- Interaction is a hallmark of student-centered instruction. Practices can include the question-based classroom, related classroom response systems, "Think/Pair/Share," and various types of group work. "SCALE-UP" and associated classroom designs show the institution's commitment to interaction.
- Backward design supports effective instruction. “Backward design” means a curriculum that makes clear, in order, what is to be learned, how it is to be evaluated, and how it is to be taught in ways that align with the evaluations.
- Evaluation of learning and teaching is vital. Formative (real-time, low-stakes) and summative (end-if-unit, high-stakes) evaluations help teachers and students know what students learn.
- We enrich each other by working together. Faculty benefit by being part of a community dedicated to working together in the service of student success.
What we value most in Gateways-ND as we explore teaching and learning together.
1. Students matter.
2. We – the cohort members – matter to each other.
3. Everyone’s ideas/contributions are valued.
4. We value learning because that’s what defines a scholar.
5. We take pride in being scholars.
6. We see the dignity of research in every academic field.
7. We see the dignity of every researcher in the work s/he does.
8. We learn together.
Q: How are 9, 10, and 11-month contact faculty paid and what is the stipend?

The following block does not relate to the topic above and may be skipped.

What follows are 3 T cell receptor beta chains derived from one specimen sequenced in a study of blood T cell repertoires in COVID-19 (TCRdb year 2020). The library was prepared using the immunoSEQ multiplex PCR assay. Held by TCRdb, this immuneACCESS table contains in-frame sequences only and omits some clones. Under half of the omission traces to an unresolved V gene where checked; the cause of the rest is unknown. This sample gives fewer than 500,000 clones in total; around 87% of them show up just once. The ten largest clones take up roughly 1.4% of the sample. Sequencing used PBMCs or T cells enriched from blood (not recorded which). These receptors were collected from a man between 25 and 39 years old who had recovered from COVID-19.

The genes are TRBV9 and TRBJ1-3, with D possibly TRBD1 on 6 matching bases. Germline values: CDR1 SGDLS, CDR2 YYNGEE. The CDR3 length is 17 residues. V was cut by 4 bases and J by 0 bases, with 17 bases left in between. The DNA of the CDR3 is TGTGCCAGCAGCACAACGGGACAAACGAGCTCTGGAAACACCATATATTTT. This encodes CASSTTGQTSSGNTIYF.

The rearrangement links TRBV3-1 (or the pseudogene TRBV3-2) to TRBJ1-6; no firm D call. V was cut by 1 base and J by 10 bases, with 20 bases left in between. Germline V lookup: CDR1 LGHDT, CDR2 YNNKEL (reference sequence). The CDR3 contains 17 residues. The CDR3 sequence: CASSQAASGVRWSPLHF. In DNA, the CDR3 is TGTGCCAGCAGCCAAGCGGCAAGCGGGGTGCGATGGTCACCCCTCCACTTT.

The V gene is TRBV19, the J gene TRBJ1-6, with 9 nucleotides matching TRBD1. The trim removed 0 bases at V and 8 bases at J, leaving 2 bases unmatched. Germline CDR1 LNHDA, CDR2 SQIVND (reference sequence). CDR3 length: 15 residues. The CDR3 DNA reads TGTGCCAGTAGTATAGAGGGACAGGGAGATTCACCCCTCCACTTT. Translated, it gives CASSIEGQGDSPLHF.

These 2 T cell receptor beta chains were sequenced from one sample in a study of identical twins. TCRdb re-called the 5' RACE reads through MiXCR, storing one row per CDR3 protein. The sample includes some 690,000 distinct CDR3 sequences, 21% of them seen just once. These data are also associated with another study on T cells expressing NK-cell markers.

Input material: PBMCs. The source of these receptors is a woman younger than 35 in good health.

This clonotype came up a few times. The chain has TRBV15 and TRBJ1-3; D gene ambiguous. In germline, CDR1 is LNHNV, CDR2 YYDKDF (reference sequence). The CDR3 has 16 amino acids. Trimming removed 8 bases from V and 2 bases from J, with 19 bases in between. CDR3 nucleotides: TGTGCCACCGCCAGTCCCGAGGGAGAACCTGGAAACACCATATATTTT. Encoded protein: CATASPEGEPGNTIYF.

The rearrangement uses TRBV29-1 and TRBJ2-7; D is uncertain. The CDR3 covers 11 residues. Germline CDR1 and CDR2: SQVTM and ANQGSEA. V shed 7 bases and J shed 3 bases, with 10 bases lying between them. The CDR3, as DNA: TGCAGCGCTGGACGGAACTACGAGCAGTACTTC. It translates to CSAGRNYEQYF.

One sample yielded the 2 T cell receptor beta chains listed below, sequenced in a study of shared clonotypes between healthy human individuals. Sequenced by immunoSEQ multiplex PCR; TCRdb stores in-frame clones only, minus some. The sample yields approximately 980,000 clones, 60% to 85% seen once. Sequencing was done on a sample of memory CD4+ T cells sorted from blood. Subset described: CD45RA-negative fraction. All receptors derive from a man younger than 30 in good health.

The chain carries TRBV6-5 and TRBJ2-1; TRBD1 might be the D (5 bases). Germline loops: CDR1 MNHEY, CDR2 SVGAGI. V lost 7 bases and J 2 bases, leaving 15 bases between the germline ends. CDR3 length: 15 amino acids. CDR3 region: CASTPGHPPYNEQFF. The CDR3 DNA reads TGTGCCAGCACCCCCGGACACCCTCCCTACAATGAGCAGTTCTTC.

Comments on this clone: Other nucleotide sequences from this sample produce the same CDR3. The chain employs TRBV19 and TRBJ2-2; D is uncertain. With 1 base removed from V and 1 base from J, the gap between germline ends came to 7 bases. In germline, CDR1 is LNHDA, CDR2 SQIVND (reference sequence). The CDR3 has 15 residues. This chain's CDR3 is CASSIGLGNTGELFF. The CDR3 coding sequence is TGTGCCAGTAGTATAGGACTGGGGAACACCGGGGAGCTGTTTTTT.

A: 9, 10, and 11-month contract faculty who participate fully in the program will receive a $2,000 stipend per academic year for participation ($4,000 total for the two-year commitment) paid in the summer months. Faculty need to check with their home department about conflicts on the pay periods chosen over the summer months.
Q: How are 12-month faculty compensated when they can’t earn the stipend in extra salary?
A: Faculty on 12-month contracts may not earn additional salary, but will have a $2,000 education-related travel allowance for each of the two years to participate in conferences and other education-related forums. This stipend will be administered by the Office of Teaching and Learning.
Q: Can 12-month faculty take the $2,000 stipend?
A: Faculty on 12-month contracts may take the $2,000 stipend as salary savings to their home department, but it would not add an extra $2,000 to their salary. Therefore, this option is generally not taken by participating faculty.
Q: Can graduate students be part of the Gateways program and receive a stipend for being a part of a cohort?
A: Yes, graduate students who are long-term teaching employees of the department are eligible to be a part of the cohort, though the bar is high, and preference is given to faculty and long-term instructional staff. If they become part of the program, they will receive a $2,000 stipend per academic year for participation ($4,000 total for the two-year commitment) paid ONLY in the summer months. Only graduate students who can demonstrate that they will likely teach long-term for the university are eligible to apply for the Gateways program.